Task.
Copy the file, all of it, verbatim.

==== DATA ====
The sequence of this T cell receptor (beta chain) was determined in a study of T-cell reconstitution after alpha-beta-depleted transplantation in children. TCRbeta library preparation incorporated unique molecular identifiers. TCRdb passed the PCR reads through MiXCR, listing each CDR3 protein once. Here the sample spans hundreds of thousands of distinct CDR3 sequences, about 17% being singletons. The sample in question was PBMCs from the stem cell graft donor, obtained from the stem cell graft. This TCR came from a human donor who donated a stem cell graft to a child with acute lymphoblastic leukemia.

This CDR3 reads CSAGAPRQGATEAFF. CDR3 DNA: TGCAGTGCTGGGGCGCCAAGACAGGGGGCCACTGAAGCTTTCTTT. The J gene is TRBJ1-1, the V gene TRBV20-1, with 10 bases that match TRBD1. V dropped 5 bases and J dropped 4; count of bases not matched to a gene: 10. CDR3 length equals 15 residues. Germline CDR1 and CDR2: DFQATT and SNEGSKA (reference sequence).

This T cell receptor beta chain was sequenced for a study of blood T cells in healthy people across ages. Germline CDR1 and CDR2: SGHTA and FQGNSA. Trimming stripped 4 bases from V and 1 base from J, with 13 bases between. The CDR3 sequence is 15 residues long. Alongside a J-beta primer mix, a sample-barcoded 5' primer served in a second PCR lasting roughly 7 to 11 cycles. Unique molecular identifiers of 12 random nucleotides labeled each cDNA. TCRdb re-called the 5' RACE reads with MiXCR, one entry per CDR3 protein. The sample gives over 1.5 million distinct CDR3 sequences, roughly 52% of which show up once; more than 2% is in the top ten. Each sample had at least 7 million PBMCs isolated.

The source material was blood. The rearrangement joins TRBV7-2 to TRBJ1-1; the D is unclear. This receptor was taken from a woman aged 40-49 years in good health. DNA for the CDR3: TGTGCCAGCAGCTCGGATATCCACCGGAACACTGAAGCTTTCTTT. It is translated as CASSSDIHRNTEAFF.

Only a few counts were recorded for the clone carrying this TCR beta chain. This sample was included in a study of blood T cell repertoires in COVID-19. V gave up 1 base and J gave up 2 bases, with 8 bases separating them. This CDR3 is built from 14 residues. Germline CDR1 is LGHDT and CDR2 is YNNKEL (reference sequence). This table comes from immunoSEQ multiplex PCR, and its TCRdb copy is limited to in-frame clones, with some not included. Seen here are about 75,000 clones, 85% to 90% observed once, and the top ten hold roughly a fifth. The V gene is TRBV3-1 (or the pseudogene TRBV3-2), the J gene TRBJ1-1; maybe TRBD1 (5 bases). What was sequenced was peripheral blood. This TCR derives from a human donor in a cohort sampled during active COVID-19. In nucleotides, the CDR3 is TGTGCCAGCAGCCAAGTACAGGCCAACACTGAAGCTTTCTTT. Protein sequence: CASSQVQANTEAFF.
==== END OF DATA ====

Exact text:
The sequence of this T cell receptor (beta chain) was determined in a study of T-cell reconstitution after alpha-beta-depleted transplantation in children. TCRbeta library preparation incorporated unique molecular identifiers. TCRdb passed the PCR reads through MiXCR, listing each CDR3 protein once. Here the sample spans hundreds of thousands of distinct CDR3 sequences, about 17% being singletons. The sample in question was PBMCs from the stem cell graft donor, obtained from the stem cell graft. This TCR came from a human donor who donated a stem cell graft to a child with acute lymphoblastic leukemia.

This CDR3 reads CSAGAPRQGATEAFF. CDR3 DNA: TGCAGTGCTGGGGCGCCAAGACAGGGGGCCACTGAAGCTTTCTTT. The J gene is TRBJ1-1, the V gene TRBV20-1, with 10 bases that match TRBD1. V dropped 5 bases and J dropped 4; count of bases not matched to a gene: 10. CDR3 length equals 15 residues. Germline CDR1 and CDR2: DFQATT and SNEGSKA (reference sequence).

This T cell receptor beta chain was sequenced for a study of blood T cells in healthy people across ages. Germline CDR1 and CDR2: SGHTA and FQGNSA. Trimming stripped 4 bases from V and 1 base from J, with 13 bases between. The CDR3 sequence is 15 residues long. Alongside a J-beta primer mix, a sample-barcoded 5' primer served in a second PCR lasting roughly 7 to 11 cycles. Unique molecular identifiers of 12 random nucleotides labeled each cDNA. TCRdb re-called the 5' RACE reads with MiXCR, one entry per CDR3 protein. The sample gives over 1.5 million distinct CDR3 sequences, roughly 52% of which show up once; more than 2% is in the top ten. Each sample had at least 7 million PBMCs isolated.

The source material was blood. The rearrangement joins TRBV7-2 to TRBJ1-1; the D is unclear. This receptor was taken from a woman aged 40-49 years in good health. DNA for the CDR3: TGTGCCAGCAGCTCGGATATCCACCGGAACACTGAAGCTTTCTTT. It is translated as CASSSDIHRNTEAFF.

Only a few counts were recorded for the clone carrying this TCR beta chain. This sample was included in a study of blood T cell repertoires in COVID-19. V gave up 1 base and J gave up 2 bases, with 8 bases separating them. This CDR3 is built from 14 residues. Germline CDR1 is LGHDT and CDR2 is YNNKEL (reference sequence). This table comes from immunoSEQ multiplex PCR, and its TCRdb copy is limited to in-frame clones, with some not included. Seen here are about 75,000 clones, 85% to 90% observed once, and the top ten hold roughly a fifth. The V gene is TRBV3-1 (or the pseudogene TRBV3-2), the J gene TRBJ1-1; maybe TRBD1 (5 bases). What was sequenced was peripheral blood. This TCR derives from a human donor in a cohort sampled during active COVID-19. In nucleotides, the CDR3 is TGTGCCAGCAGCCAAGTACAGGCCAACACTGAAGCTTTCTTT. Protein sequence: CASSQVQANTEAFF.